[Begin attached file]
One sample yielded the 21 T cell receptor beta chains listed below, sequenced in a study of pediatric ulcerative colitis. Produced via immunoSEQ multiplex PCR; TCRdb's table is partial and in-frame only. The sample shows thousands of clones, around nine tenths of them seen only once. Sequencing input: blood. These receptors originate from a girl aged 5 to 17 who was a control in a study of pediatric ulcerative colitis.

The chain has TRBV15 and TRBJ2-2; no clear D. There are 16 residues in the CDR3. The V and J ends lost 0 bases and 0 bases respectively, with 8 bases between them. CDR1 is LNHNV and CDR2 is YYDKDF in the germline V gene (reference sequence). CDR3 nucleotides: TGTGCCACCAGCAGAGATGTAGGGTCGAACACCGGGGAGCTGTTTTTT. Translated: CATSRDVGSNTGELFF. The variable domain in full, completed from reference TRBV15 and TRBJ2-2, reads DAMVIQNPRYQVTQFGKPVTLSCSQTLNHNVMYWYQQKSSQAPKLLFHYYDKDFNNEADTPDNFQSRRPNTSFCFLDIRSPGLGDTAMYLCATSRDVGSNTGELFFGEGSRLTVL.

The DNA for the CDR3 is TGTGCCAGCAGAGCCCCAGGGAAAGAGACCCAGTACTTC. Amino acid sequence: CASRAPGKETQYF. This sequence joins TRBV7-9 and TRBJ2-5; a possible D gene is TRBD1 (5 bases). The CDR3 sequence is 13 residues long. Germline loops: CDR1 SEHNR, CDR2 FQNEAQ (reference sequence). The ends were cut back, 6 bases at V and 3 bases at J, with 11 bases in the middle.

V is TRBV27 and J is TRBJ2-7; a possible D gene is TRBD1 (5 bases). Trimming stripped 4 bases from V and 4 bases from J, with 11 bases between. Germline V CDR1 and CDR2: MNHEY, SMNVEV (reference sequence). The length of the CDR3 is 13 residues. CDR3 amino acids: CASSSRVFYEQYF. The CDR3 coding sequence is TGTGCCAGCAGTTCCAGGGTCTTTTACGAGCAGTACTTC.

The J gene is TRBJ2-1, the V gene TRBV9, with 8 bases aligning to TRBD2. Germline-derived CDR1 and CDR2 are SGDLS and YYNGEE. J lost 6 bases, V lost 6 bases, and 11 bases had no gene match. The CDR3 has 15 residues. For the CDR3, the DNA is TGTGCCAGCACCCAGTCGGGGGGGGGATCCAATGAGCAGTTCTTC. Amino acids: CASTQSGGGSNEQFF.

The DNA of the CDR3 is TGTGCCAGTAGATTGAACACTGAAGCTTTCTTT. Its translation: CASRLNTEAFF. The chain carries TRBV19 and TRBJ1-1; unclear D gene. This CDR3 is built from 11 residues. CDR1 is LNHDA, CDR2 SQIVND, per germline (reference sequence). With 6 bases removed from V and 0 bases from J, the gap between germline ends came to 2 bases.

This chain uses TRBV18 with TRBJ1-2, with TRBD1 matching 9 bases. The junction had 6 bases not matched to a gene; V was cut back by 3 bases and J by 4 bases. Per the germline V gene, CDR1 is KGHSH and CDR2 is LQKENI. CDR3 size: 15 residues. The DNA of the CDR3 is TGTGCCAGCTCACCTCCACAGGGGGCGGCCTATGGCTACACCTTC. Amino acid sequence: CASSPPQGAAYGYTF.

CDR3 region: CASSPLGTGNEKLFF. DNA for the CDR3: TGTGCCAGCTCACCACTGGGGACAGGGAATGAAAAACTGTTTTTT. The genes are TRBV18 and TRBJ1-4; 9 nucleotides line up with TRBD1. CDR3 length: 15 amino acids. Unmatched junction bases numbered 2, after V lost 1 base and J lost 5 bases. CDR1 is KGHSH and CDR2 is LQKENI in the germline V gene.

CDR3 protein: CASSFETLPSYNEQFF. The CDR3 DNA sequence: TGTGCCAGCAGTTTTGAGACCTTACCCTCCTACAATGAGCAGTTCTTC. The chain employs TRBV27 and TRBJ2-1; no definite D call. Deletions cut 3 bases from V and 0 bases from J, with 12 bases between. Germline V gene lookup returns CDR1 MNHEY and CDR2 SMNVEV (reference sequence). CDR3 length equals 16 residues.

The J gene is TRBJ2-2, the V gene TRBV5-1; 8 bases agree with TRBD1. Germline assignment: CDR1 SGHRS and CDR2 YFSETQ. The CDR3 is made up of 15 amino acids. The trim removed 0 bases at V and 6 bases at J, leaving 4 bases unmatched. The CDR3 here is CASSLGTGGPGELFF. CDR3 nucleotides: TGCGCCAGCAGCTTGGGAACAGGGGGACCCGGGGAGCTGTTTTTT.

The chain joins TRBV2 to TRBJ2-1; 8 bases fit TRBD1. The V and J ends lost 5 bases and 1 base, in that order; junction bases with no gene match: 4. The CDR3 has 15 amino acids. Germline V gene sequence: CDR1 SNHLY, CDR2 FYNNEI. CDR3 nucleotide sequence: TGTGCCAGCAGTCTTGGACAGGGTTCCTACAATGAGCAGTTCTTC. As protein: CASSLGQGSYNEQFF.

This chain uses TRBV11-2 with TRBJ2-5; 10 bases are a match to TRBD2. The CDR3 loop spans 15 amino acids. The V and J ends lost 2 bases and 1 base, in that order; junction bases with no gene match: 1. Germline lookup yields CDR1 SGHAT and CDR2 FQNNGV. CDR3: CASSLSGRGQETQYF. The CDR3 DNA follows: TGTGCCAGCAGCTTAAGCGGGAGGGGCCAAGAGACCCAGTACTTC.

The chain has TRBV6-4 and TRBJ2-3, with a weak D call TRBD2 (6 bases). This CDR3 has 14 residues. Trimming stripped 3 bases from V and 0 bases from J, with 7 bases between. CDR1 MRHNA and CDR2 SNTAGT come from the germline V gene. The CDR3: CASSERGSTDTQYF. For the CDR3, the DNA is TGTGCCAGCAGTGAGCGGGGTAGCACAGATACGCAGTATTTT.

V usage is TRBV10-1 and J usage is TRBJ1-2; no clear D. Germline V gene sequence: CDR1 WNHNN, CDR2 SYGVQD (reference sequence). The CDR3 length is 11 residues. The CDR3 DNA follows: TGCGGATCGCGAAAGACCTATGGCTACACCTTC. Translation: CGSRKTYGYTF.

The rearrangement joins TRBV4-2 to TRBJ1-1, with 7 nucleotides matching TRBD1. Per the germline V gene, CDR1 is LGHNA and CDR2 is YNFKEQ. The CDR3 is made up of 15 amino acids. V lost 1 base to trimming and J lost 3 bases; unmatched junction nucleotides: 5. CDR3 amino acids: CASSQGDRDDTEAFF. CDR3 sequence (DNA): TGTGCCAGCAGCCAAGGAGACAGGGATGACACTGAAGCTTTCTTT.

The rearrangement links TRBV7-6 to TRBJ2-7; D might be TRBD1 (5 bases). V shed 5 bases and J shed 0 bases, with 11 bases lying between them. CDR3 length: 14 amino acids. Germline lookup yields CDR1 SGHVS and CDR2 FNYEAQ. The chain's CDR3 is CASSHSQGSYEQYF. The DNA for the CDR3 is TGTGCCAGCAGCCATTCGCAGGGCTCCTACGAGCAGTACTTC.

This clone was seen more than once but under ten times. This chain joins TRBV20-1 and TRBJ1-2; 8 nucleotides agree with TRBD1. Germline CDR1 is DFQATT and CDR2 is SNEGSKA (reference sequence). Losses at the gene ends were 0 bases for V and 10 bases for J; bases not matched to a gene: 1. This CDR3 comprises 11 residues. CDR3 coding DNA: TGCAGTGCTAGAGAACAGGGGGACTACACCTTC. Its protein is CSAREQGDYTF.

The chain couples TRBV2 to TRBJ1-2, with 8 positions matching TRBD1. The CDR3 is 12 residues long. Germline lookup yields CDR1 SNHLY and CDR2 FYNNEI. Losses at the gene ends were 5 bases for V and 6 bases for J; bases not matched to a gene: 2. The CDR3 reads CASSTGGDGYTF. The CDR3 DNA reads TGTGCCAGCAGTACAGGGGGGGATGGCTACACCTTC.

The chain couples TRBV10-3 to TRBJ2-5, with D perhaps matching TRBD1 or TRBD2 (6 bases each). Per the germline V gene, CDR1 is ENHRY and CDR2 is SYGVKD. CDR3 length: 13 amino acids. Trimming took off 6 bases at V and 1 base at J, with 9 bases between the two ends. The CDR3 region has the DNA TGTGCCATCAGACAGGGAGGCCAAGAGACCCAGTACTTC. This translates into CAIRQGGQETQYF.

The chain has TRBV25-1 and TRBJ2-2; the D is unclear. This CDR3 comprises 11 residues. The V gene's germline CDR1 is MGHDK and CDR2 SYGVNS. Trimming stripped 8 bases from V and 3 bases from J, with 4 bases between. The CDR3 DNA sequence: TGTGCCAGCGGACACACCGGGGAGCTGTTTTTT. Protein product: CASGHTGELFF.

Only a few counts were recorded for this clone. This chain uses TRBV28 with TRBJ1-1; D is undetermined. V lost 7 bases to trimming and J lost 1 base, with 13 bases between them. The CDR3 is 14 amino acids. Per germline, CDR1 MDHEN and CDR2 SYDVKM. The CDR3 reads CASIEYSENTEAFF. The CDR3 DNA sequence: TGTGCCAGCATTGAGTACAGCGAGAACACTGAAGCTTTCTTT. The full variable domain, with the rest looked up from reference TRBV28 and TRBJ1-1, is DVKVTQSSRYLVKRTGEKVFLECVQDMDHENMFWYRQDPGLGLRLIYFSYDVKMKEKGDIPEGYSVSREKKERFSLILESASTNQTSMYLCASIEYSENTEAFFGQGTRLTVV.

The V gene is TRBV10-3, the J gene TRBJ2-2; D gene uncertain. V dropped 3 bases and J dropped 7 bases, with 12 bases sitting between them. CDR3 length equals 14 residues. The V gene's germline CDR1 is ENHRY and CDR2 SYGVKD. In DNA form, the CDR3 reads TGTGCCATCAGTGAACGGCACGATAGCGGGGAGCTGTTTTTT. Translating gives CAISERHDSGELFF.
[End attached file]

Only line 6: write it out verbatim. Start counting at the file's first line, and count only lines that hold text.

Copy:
The DNA of the CDR3 is TGTGCCAGTAGATTGAACACTGAAGCTTTCTTT. Its translation: CASRLNTEAFF. The chain carries TRBV19 and TRBJ1-1; unclear D gene. This CDR3 is built from 11 residues. CDR1 is LNHDA, CDR2 SQIVND, per germline (reference sequence). With 6 bases removed from V and 0 bases from J, the gap between germline ends came to 2 bases.